Along The Watchtower

Published: Wednesday October 8, 2014 MYT 12:00:00 AM
Updated: Wednesday October 8, 2014 MYT 7:08:07 AM

A yardstick to catch the corrupt

The MACC should use the ‘assets disproportionate to income’ measure to hunt down those abusing positions to amass wealth.

WHEN politicians are idolised to the point of absurdity, there are no limits to what their fanatical supporters will do.

At least 20 followers of one populist leader have killed themselves, including by self-immolation and poisoning, while 10 others have died of heart attacks, all because she has been jailed for corruption.

There has been mayhem in Tamil Nadu since Jayalalithaa Jayaram became the first Indian chief minister in office to be convicted for corruption on Sept 27, 18 years after the case was filed.

The special court that convicted the woman, revered as “Amma” (Mother in Tamil), was convened in Bangalore, in the neighbouring state of Karnataka, because the Indian Supreme Court ruled that a fair trial was not possible in Tamil Nadu.

Jayalalithaa, 66, was guilty of amassing wealth of Rs666mil (RM35mil), deemed grossly disproportionate to her declared sources of income and sentenced to four years jail, effectively disqualifying her from office. She was also fined Rs1bil (RM52.8mil).

The conviction also bars the former actress from contesting in elections for 10 years – six after the completion of her sentence – unless reversed by a higher court.

Since Jayalalithaa’s conviction, her supporters have been holding protests and fasts, shaving their heads bald and putting up posters questioning the judgment. One asked: “Can a mortal punish God?”

The rumoured former mistress of the iconic film idol and Chief Minister Marudhur Gopalamenon Ramachan-dran, fondly known as MGR, carved her leadership in a similar mould to portray herself as a deity-like saviour of the masses.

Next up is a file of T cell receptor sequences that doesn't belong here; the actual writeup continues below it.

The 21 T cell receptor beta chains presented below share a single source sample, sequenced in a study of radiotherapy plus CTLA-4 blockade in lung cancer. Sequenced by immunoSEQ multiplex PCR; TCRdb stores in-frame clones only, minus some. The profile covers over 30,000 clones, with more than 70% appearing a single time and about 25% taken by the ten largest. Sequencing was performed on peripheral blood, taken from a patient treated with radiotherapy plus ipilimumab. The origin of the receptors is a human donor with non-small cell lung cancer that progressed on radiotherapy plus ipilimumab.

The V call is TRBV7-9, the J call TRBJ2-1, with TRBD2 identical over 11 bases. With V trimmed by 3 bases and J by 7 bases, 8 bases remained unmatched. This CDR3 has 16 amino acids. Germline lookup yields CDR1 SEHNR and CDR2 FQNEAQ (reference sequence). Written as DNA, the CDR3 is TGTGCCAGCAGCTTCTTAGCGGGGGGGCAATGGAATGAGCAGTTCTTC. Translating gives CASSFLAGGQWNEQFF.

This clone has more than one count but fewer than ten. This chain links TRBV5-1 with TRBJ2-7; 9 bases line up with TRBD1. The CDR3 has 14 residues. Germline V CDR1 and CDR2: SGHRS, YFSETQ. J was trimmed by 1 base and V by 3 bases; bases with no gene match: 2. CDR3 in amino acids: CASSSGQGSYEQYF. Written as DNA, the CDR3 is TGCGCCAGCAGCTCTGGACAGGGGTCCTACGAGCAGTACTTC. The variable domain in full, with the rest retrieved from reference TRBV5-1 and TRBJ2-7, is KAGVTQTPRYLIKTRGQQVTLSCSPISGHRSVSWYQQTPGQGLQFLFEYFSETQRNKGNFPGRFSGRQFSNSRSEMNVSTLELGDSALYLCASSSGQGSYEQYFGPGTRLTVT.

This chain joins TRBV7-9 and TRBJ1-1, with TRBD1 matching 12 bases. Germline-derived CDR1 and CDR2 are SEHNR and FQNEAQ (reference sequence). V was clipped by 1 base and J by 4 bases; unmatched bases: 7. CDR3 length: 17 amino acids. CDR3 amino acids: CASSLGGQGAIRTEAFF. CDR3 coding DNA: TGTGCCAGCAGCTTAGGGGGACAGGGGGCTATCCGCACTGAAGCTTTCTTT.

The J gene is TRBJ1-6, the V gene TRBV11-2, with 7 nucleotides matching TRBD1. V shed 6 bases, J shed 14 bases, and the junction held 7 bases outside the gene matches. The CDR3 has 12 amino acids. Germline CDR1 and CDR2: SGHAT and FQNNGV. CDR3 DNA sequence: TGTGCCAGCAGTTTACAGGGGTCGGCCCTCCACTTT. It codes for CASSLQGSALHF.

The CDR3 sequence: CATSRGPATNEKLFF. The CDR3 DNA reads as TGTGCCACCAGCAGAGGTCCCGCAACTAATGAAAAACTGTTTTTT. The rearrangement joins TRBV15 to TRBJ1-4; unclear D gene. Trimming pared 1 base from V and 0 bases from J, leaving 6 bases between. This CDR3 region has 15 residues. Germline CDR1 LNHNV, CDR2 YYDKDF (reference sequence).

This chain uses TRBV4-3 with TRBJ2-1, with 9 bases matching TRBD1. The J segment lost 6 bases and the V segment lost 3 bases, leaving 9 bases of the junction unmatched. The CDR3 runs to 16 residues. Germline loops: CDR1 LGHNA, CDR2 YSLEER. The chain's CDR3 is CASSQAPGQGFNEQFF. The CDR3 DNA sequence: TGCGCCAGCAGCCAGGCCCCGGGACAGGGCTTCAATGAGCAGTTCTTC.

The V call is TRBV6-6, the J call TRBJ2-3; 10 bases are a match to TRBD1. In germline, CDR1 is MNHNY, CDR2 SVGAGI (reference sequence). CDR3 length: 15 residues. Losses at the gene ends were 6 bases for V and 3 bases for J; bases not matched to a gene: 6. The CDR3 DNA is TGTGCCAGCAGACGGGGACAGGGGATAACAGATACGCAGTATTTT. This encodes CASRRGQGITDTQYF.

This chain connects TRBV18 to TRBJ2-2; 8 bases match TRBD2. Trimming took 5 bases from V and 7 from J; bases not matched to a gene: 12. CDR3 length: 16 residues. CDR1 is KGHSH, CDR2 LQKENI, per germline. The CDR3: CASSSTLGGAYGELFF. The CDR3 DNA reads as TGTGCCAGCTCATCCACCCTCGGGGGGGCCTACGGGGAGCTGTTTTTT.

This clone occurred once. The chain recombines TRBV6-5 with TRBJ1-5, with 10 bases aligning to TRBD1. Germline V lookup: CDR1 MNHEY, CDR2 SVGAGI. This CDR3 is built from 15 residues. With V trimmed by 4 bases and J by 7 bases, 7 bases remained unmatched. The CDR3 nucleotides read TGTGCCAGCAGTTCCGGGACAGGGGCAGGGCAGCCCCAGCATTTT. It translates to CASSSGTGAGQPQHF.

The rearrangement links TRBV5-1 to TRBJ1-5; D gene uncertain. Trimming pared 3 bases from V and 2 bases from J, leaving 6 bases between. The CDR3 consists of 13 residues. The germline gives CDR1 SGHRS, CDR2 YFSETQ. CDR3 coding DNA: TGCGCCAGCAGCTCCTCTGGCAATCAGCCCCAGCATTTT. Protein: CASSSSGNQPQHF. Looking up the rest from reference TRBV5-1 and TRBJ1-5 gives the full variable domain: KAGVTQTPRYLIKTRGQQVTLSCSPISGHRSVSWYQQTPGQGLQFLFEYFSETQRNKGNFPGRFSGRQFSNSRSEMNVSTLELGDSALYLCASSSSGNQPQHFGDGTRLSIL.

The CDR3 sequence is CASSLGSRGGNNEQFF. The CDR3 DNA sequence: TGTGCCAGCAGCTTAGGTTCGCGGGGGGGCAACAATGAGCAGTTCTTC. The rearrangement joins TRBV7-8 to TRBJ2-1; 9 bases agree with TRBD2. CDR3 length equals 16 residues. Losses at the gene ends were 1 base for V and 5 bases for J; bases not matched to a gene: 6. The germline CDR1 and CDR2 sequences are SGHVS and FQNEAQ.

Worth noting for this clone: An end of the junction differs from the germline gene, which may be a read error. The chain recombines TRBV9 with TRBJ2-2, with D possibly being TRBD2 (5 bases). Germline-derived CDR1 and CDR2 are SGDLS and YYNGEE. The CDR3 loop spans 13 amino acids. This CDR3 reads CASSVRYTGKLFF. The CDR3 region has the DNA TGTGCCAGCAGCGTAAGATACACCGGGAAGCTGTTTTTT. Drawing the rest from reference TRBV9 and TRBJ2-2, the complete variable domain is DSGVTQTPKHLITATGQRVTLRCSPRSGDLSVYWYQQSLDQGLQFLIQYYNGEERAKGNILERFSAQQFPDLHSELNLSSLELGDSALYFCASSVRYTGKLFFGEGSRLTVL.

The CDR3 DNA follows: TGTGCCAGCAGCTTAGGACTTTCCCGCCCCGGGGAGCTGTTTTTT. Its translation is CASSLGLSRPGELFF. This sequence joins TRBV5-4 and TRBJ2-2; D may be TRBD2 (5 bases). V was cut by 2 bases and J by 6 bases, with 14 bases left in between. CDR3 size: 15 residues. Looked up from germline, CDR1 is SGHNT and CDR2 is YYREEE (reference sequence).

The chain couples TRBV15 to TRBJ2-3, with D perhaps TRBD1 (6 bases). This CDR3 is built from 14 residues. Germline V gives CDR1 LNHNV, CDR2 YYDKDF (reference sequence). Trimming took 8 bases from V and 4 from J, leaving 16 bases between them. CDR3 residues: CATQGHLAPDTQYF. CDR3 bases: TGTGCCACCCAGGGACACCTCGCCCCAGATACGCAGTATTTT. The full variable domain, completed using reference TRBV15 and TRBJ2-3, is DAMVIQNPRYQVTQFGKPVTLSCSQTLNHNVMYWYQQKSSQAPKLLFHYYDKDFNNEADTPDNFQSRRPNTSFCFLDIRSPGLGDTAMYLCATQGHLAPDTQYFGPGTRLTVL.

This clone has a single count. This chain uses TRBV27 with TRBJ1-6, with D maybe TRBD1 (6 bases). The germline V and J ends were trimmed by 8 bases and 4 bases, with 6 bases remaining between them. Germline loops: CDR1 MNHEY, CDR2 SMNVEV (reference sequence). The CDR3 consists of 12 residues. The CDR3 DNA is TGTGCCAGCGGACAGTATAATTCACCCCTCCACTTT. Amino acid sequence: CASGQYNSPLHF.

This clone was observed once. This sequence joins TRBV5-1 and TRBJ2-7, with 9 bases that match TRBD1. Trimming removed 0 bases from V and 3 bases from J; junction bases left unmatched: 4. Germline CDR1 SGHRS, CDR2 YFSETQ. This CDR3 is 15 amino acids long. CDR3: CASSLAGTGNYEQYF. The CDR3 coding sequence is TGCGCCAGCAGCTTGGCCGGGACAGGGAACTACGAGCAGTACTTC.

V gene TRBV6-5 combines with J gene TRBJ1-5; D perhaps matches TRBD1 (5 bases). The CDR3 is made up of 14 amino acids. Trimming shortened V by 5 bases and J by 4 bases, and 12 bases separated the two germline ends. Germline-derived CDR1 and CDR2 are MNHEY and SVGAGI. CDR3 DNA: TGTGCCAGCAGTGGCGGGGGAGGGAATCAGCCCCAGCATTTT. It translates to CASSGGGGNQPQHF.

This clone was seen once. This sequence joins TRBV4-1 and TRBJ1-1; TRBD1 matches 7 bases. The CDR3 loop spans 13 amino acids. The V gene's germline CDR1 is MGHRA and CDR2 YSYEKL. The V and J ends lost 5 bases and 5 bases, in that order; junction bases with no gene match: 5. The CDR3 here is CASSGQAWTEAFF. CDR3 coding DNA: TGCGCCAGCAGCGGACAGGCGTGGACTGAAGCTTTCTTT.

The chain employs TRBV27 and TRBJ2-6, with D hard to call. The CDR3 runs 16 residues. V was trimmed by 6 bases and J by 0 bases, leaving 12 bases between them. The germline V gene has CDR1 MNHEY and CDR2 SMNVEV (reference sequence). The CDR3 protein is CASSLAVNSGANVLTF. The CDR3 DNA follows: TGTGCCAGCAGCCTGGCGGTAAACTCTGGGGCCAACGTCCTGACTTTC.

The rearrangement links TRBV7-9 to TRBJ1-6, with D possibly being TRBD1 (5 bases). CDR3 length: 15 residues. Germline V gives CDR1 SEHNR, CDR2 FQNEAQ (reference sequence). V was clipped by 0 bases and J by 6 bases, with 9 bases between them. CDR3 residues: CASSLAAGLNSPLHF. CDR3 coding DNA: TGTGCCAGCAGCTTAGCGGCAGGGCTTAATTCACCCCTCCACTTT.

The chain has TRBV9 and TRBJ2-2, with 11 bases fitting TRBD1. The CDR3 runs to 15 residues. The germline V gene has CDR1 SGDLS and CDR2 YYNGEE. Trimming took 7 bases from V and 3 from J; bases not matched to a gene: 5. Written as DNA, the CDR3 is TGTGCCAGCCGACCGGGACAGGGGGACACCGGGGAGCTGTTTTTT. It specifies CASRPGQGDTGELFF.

Such adulation is indeed ironical, especially when the ideology of her All India Anna Dravida Munnetra Kazhagam (AIADMK) is supposedly rooted on the philosophy of Erode Venkata Ramasamy, popularly known as Periyar (Respected Elder).

Periyar was an outstanding social reformer, a rationalist and above all an avowed atheist who radically denounced gods and religion. He never held any government post but the Justice Party that he founded evolved into the Dravida Kazhagam, from which the now rival parties of Dravida Munnetra Kazhagam (DMK) and AIADMK broke away.

Such irrational support by followers of flawed politicians also exists in Malaysia, although not to the point of killing themselves if their leaders are jailed. At most, they resort to street protests.

In any case, no mentris besar, chief ministers or ministers have been charged with corruption while still holding office but there have been many cases of those compelled to resign.

The most notable cases seem to involve former Selangor MBs, beginning with Datuk Harun Idris who was forced to quit in 1976 and charged with corruption and abuse of state funds.